Posted: January 14, 2010
A new report from the National Wildlife Federation states that increased corn acres in the Prairie Pothole Region of Minnesota, Iowa and North and South Dakota has helped to drive out wildlife. It attributes these increased acres to high ethanol demand and says it happened in three ways … plowing on previously unfarmed land, taking farmland out of the Conservation Reserve Program, and rotating crops into corn.
The report acknowledges a lack of key information:
“Data are not systematically collected on the extent and location of ‘new breakings’ or plowing of previously untilled land. The available data are either several years old or cover small geographic areas.” Further: “Sodbusting is even more difficult to quantify in Iowa and Minnesota, as FSA has not collected new breakings data for these states and there is very little prairie left to plow.”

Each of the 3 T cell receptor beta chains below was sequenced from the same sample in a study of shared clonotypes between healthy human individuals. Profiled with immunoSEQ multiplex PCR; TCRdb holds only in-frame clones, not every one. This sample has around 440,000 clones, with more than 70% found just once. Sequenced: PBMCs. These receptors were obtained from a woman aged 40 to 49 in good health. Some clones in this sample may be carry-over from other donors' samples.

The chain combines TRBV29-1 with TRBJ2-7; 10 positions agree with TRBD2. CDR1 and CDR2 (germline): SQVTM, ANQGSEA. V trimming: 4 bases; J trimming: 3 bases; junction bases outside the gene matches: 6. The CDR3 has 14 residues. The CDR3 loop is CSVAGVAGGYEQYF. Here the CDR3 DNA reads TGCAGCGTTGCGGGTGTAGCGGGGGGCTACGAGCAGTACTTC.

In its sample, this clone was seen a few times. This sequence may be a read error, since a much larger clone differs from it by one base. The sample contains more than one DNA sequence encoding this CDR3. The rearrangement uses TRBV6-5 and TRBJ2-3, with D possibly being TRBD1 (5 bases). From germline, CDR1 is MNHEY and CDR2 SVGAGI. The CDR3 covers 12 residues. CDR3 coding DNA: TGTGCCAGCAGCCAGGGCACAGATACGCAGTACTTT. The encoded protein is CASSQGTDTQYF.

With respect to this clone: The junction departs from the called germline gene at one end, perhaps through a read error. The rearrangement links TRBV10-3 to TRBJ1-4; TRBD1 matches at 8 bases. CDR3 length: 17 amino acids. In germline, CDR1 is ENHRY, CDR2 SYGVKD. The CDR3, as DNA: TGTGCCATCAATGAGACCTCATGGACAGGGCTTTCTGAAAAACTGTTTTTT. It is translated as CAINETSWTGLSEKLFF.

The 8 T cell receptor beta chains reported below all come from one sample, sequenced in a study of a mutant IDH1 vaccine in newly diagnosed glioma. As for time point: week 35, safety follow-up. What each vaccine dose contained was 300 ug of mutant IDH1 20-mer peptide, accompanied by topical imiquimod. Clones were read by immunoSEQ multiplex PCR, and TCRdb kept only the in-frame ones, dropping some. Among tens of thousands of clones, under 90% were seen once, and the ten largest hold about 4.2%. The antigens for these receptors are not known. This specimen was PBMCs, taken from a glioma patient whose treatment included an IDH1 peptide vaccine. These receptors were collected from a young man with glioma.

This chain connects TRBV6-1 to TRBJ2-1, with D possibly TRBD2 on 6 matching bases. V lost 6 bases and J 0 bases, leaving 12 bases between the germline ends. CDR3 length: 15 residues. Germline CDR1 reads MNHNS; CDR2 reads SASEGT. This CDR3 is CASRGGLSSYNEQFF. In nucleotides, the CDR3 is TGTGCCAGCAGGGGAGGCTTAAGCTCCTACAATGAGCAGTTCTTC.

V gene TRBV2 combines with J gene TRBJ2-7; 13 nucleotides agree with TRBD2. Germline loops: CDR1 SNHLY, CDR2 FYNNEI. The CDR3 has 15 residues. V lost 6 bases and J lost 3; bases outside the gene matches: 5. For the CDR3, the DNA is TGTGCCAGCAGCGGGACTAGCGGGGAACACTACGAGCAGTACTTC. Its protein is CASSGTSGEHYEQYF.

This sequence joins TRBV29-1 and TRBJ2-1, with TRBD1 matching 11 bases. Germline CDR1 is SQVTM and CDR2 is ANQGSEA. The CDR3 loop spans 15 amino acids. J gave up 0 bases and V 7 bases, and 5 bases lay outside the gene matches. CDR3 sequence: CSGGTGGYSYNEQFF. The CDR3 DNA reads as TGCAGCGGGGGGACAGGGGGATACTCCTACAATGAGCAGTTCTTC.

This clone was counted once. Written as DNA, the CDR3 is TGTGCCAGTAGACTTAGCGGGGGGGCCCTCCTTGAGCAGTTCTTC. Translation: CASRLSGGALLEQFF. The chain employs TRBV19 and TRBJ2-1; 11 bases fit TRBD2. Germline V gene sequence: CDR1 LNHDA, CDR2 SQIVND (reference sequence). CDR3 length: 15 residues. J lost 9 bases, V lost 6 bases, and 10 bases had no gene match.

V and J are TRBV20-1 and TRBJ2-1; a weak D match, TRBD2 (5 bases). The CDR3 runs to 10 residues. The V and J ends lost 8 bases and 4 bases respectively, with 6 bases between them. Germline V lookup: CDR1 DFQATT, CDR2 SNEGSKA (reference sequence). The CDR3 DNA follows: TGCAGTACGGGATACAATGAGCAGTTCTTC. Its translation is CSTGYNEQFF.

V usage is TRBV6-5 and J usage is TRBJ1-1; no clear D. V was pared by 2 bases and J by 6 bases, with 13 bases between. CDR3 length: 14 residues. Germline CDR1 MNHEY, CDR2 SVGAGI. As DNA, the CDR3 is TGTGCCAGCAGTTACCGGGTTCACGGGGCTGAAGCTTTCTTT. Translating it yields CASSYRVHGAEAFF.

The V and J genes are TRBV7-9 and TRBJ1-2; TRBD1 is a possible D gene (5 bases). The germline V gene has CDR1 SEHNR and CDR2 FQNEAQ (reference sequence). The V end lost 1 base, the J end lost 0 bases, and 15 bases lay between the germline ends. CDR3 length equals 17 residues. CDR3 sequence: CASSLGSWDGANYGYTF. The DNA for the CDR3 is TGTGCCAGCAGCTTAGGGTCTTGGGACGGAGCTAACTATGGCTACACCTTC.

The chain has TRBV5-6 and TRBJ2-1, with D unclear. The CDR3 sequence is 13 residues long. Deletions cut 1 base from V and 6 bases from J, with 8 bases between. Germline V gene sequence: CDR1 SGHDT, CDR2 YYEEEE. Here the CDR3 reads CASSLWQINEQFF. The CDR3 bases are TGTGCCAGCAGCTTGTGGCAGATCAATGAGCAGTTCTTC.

The report, which was just released, also leaves out current crop acreage information, choosing the years 2005-2007. Now, ethanol demand has been increasing since 2007 (from 3 billion to 4.2 billion bushels), and yet corn acreage has gone down.
In Iowa, corn acreage dropped from 14.2 million in 2007 to 13.7 million in 2009. In Minnesota, corn acreage went down from 8.4 million to 7.6 million. In North Dakota, acreage dropped from 2.56 million to 1.95 million. Only South Dakota saw an increase, from 4.95 to 5.o million.
Granted, these are state totals, not totals for the Prairie Pothole Region. But they point to a significant reality: We’re growing more corn with fewer acres. In 2007, farmers grew 150.7 bushels per acre. In 2009, the number rose to 165.2 bushels per acre. It’s time for the opposition to move beyond the arguments that may have been in vogue a few years ago and embrace the new reality.